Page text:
Krypton gas has been taking a hit in the fenestration market over the last several years. Years ago, it was selling for as high as $1.50 per liter and window companies were paying that price. I know that to be true because at the time, I was selling it as an independent agent. But despite current prices that are well below a dollar per liter, I have found that the number of fabricators using it seems to be dropping significantly. I believe that one of the main reasons is due to the emergence of surface four low-E coatings.

With surface four low-E coatings, it is still possible to meet the new Energy Star 7.0 ratings—even in the Northern climate zone—without having to resort to the use of a triple-pane configuration. Without a triple-pane configuration, Krypton loses its “mojo,” so to speak, because krypton works its magic in smaller air gaps, like those associated with triple-pane insulating glass (IG). It has much less of a thermal benefit in larger air gaps, such as ½- to 5/8-inch, which are typically found in double-pane units. So, in the absence of triple-pane IG fabrication, Krypton serves no cost-effective purpose.

But I believe that four factors will create a rally in the upcoming years for the re-emergence of Krypton gas.

1. Modernized Frame Designs – Modern vinyl frame designs are now available which accommodate glazing units up to 1-1/8-inch thick, which means that triple-pane configurations will be right at home in these new windows. Given the fact that krypton does its thing best in triple-pane configurations, it is only natural that its usage will follow the increase in triple-pane units.

2. Skinny Triples – Owens Corning and PGT Innovations (PGTI) recently announced the launch of Diamond Glass, a new form of thin, laminated glass for use in skinny triples. PGTI Revamped a Former Jet Engine Plant to Produce Skinny Triples. This plant, in Prince George, Virginia, will be the site for the fabrication of not only Diamond Glass but also a thin triple product called Tri-Ultra, which will be lighter and thinner than conventional triple pane units. While there is no specific mention of using Krypton in these new skinny triples, it certainly would make sense to offer it at least as an option. Other companies are sure to jump on the skinny triple trend in the industry and I believe the automated equipment suppliers are most likely working on fabrication lines which can produce these thin triples in the most cost-effective manner. Gas filling with Krypton is sure to become an option on these automated lines.

3. Energy Star Evolution – Energy Star requirements are getting more stringent with each successive revision. Every few years the U.S. Environmental Protection Agency (EPA) raises the bar, and many do not expect this trend to let up. The EPA has also designated a Most Efficient Category with U-value requirements of less than or equal to 0.20 in every climate zone except the Southern, and this is where triple-pane IG configurations filled with Krypton will shine.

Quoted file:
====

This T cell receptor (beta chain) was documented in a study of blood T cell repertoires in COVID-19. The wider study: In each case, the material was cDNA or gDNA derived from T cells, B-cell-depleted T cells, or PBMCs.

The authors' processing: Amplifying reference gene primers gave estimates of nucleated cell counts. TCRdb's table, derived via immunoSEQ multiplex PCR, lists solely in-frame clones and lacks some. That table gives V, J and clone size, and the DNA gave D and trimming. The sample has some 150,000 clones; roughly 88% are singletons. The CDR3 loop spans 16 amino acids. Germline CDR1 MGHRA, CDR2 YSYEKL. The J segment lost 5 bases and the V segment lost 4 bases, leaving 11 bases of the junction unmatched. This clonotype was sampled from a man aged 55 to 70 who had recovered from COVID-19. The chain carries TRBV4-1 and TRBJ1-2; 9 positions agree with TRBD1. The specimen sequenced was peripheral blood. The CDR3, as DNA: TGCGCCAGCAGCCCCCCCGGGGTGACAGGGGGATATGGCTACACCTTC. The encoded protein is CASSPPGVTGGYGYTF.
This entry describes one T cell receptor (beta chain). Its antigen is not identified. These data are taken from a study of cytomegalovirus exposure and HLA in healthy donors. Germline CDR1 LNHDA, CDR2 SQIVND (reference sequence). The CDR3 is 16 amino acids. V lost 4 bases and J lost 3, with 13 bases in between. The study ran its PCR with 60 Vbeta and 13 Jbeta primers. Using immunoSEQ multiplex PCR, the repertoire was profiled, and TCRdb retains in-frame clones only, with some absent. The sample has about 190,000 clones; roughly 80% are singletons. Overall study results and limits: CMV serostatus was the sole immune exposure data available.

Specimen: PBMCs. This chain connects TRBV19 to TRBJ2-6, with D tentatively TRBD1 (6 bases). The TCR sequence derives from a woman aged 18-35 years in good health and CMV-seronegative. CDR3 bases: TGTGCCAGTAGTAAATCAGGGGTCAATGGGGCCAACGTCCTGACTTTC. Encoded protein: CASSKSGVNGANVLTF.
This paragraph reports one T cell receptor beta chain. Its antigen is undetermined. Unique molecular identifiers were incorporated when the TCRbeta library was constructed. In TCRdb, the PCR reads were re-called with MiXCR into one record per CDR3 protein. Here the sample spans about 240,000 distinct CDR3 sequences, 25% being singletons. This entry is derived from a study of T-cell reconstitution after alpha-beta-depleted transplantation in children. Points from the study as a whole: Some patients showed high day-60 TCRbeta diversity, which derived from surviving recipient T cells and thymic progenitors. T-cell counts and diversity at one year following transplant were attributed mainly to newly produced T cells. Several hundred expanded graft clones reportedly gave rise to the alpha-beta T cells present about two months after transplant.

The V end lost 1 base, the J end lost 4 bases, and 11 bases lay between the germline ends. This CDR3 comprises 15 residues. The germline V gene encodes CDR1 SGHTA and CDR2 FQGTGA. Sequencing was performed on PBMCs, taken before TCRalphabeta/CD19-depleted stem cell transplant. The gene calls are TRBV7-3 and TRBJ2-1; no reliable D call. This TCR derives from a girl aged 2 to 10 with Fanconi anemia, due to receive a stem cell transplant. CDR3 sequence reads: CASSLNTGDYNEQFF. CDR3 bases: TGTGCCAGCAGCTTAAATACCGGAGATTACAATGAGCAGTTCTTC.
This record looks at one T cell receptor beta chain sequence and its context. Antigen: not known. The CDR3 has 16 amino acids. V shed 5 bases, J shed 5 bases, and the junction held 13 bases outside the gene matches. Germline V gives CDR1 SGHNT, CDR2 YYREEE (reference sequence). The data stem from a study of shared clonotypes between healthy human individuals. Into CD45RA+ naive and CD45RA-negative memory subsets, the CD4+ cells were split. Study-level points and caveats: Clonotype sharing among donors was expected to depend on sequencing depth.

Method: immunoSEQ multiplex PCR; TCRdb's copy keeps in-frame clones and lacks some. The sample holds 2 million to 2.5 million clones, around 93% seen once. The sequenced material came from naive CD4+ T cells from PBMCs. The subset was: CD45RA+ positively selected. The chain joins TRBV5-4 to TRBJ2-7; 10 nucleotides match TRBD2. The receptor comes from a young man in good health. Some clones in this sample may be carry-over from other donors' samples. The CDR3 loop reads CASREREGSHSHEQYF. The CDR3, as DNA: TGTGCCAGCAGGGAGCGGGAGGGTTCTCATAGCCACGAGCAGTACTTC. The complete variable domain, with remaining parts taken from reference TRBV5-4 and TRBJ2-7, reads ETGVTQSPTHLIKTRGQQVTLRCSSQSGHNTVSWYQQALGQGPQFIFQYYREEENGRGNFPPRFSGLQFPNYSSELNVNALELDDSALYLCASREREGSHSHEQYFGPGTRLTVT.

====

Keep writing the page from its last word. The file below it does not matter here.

4. The Increasing Importance of Condensation Resistance – Condensation resistance has always been a concern over the years with many window dealers having to respond to complaints in the winter months when moisture is trapped inside of homes and condenses on cold window surfaces. The ironic thing here is that with the emergence of tougher (lower) U-value requirements that have come into play as a result of Energy Star, the frequency of condensation complaints has actually risen over the years, due to the use of surface four low-E coatings. In case you missed it, check out my recent blog entitled Condensation Conundrum. Now, a surefire way to improve both U-Value and condensation resistance, instead of accomplishing the former at the expense of the latter, is to go with a triple-pane IG using low-E on an inside surface or surfaces, along with a healthy dose of Krypton gas. This is what we will likely see in the Most Efficient category and consumers will then have their cake and eat it too with fantastic U-values and superior condensation resistance (CR) ratings.

But what about the expense of using Krypton gas? With so many other industries, such as automotive, lighting, semi-conductor and aerospace, using Krypton, will it become in even shorter supply with prices rising even further? I asked a top executive at one of the leading gas suppliers this question last week, and he assured me that the gas industry is making investments to increase production in the years ahead based upon a slight but steady rise in demand for Krypton. According to a study by Fortune Business Insights, the global Krypton market is projected to grow from $57.31 million in 2022 to $60.95 million by 2029, at a CAGR of 0.9% in forecast period, 2022-29. The window glazing market segment is expected to lead the way, with another emerging trend to be increased usage in the aerospace industry, where Krypton is a propellant for satellites.

So, there you have it. Due to the trends discussed here, the usage of Krypton gas is not about to dissipate any time soon. It will serve a valuable role in the door and window industry for years to come. Perhaps that is another reason why it’s called a “Noble Gas.”

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